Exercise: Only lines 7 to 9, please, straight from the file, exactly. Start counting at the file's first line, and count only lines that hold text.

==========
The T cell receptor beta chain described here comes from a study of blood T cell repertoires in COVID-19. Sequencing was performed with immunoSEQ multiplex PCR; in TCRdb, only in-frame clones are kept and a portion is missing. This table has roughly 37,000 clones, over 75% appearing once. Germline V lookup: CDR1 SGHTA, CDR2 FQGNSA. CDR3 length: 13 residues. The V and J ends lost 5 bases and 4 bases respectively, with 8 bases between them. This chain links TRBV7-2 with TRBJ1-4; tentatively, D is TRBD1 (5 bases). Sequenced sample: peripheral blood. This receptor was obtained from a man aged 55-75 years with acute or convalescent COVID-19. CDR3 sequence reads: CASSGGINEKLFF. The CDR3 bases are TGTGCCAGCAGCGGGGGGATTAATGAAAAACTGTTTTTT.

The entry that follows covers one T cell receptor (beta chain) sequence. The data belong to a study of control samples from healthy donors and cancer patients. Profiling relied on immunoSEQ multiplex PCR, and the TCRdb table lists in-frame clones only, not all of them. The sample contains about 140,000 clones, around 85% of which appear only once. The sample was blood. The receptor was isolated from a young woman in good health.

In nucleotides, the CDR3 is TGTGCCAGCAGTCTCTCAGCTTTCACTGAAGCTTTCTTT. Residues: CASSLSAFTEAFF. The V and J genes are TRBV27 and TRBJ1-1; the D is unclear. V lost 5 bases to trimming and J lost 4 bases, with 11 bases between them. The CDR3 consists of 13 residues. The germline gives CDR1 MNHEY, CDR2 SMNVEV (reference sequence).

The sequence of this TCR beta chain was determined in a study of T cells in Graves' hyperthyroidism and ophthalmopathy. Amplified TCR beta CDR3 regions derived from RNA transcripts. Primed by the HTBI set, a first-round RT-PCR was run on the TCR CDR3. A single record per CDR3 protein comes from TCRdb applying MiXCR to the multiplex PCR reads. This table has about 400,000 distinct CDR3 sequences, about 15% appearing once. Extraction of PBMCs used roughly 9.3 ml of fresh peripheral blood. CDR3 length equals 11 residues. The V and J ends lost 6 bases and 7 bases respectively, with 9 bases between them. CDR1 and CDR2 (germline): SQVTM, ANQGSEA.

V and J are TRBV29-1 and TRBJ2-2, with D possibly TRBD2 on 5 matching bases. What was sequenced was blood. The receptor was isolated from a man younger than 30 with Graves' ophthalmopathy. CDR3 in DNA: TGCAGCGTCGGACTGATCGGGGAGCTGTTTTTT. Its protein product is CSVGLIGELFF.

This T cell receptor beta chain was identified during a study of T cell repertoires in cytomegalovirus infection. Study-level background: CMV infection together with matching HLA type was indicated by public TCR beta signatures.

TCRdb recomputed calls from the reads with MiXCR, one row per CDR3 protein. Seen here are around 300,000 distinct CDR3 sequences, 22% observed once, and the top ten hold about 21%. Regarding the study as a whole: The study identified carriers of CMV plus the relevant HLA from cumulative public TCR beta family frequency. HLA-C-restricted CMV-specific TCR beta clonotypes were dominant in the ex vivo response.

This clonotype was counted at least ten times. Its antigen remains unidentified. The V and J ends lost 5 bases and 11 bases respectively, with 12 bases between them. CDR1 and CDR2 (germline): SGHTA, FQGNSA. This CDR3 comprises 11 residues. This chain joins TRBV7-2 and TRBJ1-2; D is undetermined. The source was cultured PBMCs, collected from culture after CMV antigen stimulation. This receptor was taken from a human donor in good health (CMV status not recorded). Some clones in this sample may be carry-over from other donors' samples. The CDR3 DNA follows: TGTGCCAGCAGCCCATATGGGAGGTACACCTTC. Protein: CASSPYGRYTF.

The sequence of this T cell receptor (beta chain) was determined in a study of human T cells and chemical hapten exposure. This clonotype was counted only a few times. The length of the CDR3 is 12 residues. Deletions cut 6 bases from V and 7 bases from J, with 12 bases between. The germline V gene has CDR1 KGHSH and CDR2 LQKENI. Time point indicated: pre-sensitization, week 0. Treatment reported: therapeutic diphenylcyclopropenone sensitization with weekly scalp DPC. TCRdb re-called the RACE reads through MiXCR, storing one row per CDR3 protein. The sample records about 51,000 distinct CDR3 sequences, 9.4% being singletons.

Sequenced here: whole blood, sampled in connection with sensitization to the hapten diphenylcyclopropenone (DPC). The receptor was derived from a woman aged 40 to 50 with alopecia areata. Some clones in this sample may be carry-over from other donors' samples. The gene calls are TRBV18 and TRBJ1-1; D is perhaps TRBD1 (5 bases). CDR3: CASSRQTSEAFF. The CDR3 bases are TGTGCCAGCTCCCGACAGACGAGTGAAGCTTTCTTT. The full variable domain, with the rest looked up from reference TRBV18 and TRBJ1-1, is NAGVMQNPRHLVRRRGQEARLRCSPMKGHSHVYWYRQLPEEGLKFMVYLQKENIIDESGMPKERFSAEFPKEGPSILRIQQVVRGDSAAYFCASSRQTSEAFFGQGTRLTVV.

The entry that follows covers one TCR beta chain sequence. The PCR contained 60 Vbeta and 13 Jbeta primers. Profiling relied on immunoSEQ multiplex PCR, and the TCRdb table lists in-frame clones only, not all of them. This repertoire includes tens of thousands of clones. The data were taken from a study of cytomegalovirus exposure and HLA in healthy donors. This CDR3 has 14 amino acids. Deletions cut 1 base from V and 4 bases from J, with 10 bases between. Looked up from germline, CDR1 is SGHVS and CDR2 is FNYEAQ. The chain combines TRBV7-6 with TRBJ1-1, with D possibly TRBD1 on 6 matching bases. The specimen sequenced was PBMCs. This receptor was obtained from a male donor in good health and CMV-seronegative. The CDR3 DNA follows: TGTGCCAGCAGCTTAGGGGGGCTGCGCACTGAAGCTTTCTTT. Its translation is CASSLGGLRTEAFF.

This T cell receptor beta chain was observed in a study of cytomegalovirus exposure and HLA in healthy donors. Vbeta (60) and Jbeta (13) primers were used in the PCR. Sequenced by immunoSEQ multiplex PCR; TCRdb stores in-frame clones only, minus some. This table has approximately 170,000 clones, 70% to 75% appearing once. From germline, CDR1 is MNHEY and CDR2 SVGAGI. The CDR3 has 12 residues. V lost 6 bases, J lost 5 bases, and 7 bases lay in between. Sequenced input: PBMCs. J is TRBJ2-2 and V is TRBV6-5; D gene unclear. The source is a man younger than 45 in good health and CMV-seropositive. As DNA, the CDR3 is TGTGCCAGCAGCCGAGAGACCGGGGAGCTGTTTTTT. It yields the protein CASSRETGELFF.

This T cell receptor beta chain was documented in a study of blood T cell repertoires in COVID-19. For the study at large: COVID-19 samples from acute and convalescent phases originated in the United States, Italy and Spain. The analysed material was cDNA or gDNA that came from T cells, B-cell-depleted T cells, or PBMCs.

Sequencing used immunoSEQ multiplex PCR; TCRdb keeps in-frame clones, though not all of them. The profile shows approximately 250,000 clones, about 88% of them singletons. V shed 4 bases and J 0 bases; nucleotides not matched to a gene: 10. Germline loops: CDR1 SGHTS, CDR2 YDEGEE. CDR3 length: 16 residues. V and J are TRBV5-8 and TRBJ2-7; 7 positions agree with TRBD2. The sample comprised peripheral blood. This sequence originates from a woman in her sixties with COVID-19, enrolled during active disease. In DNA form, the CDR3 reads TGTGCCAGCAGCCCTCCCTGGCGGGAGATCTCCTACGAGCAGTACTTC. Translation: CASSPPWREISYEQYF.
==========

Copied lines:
TCRdb recomputed calls from the reads with MiXCR, one row per CDR3 protein. Seen here are around 300,000 distinct CDR3 sequences, 22% observed once, and the top ten hold about 21%. Regarding the study as a whole: The study identified carriers of CMV plus the relevant HLA from cumulative public TCR beta family frequency. HLA-C-restricted CMV-specific TCR beta clonotypes were dominant in the ex vivo response.

This clonotype was counted at least ten times. Its antigen remains unidentified. The V and J ends lost 5 bases and 11 bases respectively, with 12 bases between them. CDR1 and CDR2 (germline): SGHTA, FQGNSA. This CDR3 comprises 11 residues. This chain joins TRBV7-2 and TRBJ1-2; D is undetermined. The source was cultured PBMCs, collected from culture after CMV antigen stimulation. This receptor was taken from a human donor in good health (CMV status not recorded). Some clones in this sample may be carry-over from other donors' samples. The CDR3 DNA follows: TGTGCCAGCAGCCCATATGGGAGGTACACCTTC. Protein: CASSPYGRYTF.

The sequence of this T cell receptor (beta chain) was determined in a study of human T cells and chemical hapten exposure. This clonotype was counted only a few times. The length of the CDR3 is 12 residues. Deletions cut 6 bases from V and 7 bases from J, with 12 bases between. The germline V gene has CDR1 KGHSH and CDR2 LQKENI. Time point indicated: pre-sensitization, week 0. Treatment reported: therapeutic diphenylcyclopropenone sensitization with weekly scalp DPC. TCRdb re-called the RACE reads through MiXCR, storing one row per CDR3 protein. The sample records about 51,000 distinct CDR3 sequences, 9.4% being singletons.